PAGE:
Posts Tagged ‘Ex Hex’

Mary Timony on Libraness – Yesterday and Tomorrow’s Shells

Having any connection to indie rock over the last 25 years there’s a good chance you’ve stumbled across the works of Mary Timony. From her groundbreaking work with Helium in the ‘90s to solo records that pushed the boundaries of guitar pop, the short-lived supergroup Wild Flag and now her excellent stint in power pop pummels Ex Hex – if you haven’t heard something from that resume, then you damn well should get listening. As Ex Hex embark on their second album Timony sent over a contribution to the Hidden Gems series, taking a look at an album she sees as woefully overlooked by the majority of the listening public. She chose an album close to her musically, the solo album by fellow Helium (and Polvo) member Ash Bowie as Libraness. Check out Mary’s assessment of the album and how it has affected her own writing and playing.

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EZTV – “Daytime”

A nice little one off from RSTB faves EZTV today. The band is about to embark on a scant East Coast tour with Ex Hex and the video serves as non-album bonus in preparation. The song is breezy as hell, dipping into their well of jangles full force. “Daytime” is swelling with ennui, recounting the pleasures of wandering aimlessly. While its no new album proper, its a great extra from an oft underrated band. The accompanying video has a day in the life quality of touring, which is pleasant, but mostly just serves as some nice drapery on a great track.

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Bat Fangs

Pulling roots in Ex Hex and Flesh World, the members of Bat Fangs already boast a pretty enviable resume, but they make their new collab just as swoon-worthy and cement their status as indie pummelers on par with their other groups over the course of their eponymous LP’s tight twenty-five minutes. The duo of Betsy Wright and Laura King pull from an era of rock that’s built on towering riffs and just as often, towering hair. They inject every second of their debut LP with the metal-toughened power pop that went on to rule ‘80s radio, but they give it the kind of ephemeral cool that distinguished Joan Jett from the pack of spandex-clad meatheads. The record’s a stripped back punk swipe at the headbanger’s hallowed ground and they make the most out of balancing proto-metal’s glam hangover with streaks of pop that go beyond the shred-heavy mentality of their influences.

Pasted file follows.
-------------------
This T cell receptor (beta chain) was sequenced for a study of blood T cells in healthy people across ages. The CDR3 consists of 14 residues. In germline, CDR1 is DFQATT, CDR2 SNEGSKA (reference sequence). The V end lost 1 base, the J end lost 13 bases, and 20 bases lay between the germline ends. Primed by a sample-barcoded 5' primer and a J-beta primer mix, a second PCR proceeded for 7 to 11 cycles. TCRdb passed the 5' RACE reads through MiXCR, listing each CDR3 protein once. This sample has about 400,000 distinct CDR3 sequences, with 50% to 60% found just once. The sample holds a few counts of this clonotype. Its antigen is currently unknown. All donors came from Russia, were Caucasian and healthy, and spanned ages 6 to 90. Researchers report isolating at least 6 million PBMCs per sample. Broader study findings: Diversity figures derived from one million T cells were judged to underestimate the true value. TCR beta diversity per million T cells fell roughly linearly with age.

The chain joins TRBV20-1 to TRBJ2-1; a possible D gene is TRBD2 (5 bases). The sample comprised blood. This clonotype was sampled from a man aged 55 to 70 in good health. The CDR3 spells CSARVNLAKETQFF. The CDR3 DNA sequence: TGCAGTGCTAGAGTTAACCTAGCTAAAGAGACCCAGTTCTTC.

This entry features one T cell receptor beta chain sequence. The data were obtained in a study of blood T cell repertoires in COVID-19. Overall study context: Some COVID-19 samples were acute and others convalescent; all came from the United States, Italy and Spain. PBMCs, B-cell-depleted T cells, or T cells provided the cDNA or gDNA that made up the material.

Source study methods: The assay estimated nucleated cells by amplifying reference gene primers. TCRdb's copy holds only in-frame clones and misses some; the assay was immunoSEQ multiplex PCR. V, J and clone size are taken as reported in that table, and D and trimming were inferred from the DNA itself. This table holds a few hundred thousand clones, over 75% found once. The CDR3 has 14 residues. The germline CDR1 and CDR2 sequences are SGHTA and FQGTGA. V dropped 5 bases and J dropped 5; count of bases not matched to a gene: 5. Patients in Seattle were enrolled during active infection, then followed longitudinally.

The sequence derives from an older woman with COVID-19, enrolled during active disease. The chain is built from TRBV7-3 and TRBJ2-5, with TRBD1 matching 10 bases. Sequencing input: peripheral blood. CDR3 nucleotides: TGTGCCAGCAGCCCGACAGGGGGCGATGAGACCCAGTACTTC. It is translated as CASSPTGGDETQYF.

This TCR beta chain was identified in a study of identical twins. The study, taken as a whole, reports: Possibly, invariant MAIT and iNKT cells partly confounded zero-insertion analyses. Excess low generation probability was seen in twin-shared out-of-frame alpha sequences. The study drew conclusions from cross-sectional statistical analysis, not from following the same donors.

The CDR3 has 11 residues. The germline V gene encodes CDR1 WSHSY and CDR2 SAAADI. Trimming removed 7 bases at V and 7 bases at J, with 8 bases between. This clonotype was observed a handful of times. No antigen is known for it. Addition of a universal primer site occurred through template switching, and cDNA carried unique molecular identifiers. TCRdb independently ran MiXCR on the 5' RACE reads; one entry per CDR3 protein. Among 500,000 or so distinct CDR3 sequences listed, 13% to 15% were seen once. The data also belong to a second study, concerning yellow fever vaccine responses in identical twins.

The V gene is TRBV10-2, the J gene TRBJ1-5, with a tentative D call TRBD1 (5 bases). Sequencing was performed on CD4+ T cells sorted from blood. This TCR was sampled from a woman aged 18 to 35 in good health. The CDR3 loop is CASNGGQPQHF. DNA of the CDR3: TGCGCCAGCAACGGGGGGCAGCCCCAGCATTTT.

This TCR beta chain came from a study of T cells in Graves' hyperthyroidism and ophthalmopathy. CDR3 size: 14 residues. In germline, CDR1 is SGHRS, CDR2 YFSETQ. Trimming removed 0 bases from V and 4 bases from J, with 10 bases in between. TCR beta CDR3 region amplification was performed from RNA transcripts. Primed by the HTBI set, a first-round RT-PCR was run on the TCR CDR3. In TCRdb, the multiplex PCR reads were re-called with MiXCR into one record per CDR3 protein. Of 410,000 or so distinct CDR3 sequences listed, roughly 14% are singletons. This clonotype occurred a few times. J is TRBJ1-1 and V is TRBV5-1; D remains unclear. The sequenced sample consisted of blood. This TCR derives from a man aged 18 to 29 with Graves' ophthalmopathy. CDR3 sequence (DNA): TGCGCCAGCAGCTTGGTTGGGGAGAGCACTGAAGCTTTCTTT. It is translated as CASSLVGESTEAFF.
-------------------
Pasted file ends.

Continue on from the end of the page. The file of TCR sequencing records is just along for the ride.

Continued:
What really sets the record apart is a vampy dark streak that pulls from the Ozzy/Meatloaf school but just as often drenches it in the molten intensity of Pat Benatar or slips on The Go-Go’s pop-perfect harmonies. Wright isn’t stretching for lyrical permanence here, but that’s never what this kind of record was about. The troubadours have their place, but sometimes it’s all about love in a leather jacket with the stereo on loud. That’s the nugget of Bat Fangs – pulling off an effortless cool while setting the soundtrack to skipping school with your new crush in style. Wright and King have succeeded in giving you the perfect soundtrack to summer six months early.





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